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Georg Berrisch, Jun 16, 2014
In its Menarini ruling, the European Court of Human Rights held that fines imposed by the Italian antitrust authority for the violation of competition law are criminal charges and that, consequently, the requirements of Article 6 of the European Convention of Human Rights apply. However, ECtHR did not consider it incompatible with Article ECHR that these fines were adopted by an administrative authority and not an “independent and impartial tribunal established by law,” because, in the view of the ECtHR, it was sufficient that the Italian courts exercised a full review-and not just a legality control-of the fining decisions.
In Schindler, the Court of Justice of the EU, referring to the Menarini ruling, used essentially the same reasoning in finding that the EU’s system of antitrust enforcement is not contrary to Article 47 of the Charter-and hence Article 6 ECHR. Referring to its earlier ruling in Chalkor, the CJEU observed that the EU courts review both the facts and the law and have the powers to assess the evidence, to annul the contested decisions, and to alter the fine. It further held that, when reviewing the legality of a Commission decision imposing fines for violation of the EU’s competition rules, the EU courts cannot use the Commission’s discretion, either as regards the choice or the assessment of the factors used to set the fine, as a ground for not conducting of an in-depth review of the facts and the law.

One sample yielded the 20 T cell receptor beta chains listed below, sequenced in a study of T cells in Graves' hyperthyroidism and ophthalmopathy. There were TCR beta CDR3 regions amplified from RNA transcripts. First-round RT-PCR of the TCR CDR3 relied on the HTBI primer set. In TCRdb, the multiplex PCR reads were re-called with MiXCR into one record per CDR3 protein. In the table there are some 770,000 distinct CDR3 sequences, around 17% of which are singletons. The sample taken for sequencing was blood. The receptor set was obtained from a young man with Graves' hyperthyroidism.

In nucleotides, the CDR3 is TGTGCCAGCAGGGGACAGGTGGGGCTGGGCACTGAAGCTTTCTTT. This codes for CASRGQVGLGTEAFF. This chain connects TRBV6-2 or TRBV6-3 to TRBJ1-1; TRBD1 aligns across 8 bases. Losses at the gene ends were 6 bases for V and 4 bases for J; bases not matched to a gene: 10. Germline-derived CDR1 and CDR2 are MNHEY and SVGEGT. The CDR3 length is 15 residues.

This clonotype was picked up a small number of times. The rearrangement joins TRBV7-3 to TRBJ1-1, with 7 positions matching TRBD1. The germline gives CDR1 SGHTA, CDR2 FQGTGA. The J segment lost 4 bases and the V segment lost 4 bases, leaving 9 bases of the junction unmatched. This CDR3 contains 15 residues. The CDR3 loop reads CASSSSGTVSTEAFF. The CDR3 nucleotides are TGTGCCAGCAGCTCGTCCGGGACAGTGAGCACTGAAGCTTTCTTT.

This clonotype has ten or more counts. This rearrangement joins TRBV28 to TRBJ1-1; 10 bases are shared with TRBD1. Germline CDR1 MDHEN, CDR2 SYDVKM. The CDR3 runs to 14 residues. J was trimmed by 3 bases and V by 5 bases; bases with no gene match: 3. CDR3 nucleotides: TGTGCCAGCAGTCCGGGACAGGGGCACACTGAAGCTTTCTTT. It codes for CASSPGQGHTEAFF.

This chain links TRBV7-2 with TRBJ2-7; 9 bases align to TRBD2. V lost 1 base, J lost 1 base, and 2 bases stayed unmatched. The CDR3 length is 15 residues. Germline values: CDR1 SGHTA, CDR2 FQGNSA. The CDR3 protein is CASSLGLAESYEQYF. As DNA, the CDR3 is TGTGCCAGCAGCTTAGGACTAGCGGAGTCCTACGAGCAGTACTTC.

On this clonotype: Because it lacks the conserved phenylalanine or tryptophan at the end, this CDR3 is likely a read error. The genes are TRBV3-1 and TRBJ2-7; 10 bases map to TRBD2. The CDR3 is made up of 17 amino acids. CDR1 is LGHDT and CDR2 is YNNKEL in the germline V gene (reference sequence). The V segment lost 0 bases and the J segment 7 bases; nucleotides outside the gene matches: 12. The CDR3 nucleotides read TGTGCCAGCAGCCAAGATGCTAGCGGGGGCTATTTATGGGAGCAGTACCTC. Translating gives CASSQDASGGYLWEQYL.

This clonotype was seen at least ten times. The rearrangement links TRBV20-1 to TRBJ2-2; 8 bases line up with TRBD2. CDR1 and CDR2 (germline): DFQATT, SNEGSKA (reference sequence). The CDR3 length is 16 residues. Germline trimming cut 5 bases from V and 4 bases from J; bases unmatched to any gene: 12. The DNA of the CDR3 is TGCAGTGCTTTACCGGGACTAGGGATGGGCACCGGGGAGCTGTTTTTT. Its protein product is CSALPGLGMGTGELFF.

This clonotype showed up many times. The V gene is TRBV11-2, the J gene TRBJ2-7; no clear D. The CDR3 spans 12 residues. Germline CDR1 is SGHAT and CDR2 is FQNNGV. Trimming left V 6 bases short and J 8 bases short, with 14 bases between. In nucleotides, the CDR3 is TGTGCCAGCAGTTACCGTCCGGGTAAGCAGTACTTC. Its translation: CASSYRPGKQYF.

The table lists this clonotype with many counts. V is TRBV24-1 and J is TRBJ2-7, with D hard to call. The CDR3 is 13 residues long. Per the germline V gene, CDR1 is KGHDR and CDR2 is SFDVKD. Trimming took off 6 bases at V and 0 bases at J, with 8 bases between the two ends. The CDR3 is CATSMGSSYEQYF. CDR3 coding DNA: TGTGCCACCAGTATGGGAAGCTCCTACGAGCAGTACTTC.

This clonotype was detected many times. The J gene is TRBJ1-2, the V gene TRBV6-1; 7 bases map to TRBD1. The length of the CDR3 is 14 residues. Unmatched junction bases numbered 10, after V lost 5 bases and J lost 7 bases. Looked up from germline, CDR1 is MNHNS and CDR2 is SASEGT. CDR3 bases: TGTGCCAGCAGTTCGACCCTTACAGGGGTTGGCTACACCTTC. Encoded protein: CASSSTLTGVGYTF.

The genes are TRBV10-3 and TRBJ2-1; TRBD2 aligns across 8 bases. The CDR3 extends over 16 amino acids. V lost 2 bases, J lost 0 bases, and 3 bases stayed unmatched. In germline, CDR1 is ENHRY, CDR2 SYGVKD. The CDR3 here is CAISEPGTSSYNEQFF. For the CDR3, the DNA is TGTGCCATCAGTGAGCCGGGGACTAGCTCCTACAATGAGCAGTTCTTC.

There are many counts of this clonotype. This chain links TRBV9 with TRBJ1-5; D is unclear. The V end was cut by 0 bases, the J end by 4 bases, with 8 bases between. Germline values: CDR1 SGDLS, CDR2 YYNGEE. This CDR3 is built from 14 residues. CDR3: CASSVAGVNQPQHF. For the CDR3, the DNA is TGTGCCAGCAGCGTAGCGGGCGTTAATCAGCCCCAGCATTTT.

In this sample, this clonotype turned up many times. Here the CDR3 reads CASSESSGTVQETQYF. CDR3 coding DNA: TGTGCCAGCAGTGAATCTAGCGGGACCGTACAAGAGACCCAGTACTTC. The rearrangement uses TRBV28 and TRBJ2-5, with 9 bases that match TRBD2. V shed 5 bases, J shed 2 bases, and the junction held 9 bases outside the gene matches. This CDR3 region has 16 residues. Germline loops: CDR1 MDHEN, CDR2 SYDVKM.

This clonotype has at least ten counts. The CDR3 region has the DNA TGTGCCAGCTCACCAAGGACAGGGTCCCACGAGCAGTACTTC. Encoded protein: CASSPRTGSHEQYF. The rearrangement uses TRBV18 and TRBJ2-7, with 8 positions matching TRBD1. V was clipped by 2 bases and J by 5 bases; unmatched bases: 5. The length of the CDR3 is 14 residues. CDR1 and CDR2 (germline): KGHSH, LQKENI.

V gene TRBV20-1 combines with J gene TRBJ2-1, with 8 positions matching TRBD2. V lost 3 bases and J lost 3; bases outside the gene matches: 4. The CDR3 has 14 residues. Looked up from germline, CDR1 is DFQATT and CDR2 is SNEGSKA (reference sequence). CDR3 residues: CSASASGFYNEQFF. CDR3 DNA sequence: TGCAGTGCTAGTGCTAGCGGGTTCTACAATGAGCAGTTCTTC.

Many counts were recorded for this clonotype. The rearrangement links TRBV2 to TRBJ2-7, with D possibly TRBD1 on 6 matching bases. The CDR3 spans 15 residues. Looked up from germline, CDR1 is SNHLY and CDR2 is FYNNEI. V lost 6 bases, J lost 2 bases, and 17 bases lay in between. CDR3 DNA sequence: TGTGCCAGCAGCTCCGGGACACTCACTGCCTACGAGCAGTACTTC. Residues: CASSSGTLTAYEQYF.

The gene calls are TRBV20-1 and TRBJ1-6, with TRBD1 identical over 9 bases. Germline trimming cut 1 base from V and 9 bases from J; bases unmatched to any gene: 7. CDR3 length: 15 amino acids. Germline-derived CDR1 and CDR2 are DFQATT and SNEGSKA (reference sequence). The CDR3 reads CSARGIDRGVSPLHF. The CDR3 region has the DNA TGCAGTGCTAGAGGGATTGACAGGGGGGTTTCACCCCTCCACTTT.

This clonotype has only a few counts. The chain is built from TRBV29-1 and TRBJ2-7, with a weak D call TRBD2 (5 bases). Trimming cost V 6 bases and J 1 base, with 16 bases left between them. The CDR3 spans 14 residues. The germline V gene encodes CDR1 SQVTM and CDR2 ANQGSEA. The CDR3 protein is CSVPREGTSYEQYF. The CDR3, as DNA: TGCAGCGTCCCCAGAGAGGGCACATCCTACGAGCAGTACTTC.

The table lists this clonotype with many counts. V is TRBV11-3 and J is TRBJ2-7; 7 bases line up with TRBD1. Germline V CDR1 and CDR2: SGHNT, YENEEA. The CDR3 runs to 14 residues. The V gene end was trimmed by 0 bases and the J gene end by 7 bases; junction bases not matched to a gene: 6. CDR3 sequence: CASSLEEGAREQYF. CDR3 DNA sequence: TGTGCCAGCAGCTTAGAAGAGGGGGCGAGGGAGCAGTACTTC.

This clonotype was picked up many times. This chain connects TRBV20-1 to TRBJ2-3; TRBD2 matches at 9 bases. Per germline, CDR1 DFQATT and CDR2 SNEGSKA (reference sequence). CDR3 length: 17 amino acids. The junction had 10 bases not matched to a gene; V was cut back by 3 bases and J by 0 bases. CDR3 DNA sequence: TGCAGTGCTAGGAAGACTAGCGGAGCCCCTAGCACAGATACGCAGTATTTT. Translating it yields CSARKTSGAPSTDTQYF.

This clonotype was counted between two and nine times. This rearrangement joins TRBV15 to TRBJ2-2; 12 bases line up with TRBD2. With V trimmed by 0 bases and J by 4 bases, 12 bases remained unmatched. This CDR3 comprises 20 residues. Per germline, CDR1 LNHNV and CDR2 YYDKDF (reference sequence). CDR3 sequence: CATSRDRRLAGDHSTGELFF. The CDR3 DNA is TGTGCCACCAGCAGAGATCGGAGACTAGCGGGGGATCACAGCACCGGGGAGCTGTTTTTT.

Much has-and can be-said about the merits of both Menarini and Schindler. The purpose of this short note, however, is not to enter into that debate but rather to comment on some specific issues related to the judicial control by the EU courts of the European Commission’s decisions imposing fines for infringements of Articles 101 and 102 TFEU. Indeed, it seems fair to say that, as a result of Menarini and Schindler, the compatibility of the EU system of antitrust enforcement with Article 6 ECHR and Article 47 of the Charter depends on the degree of judicial control exercised by the EU courts. In this respect, the work of the General Court is of particular importance because it is the sole “independent and impartial tribunal” assessing the evidence relied on by the Commission in establishing an antitrust infringement and setting a fine.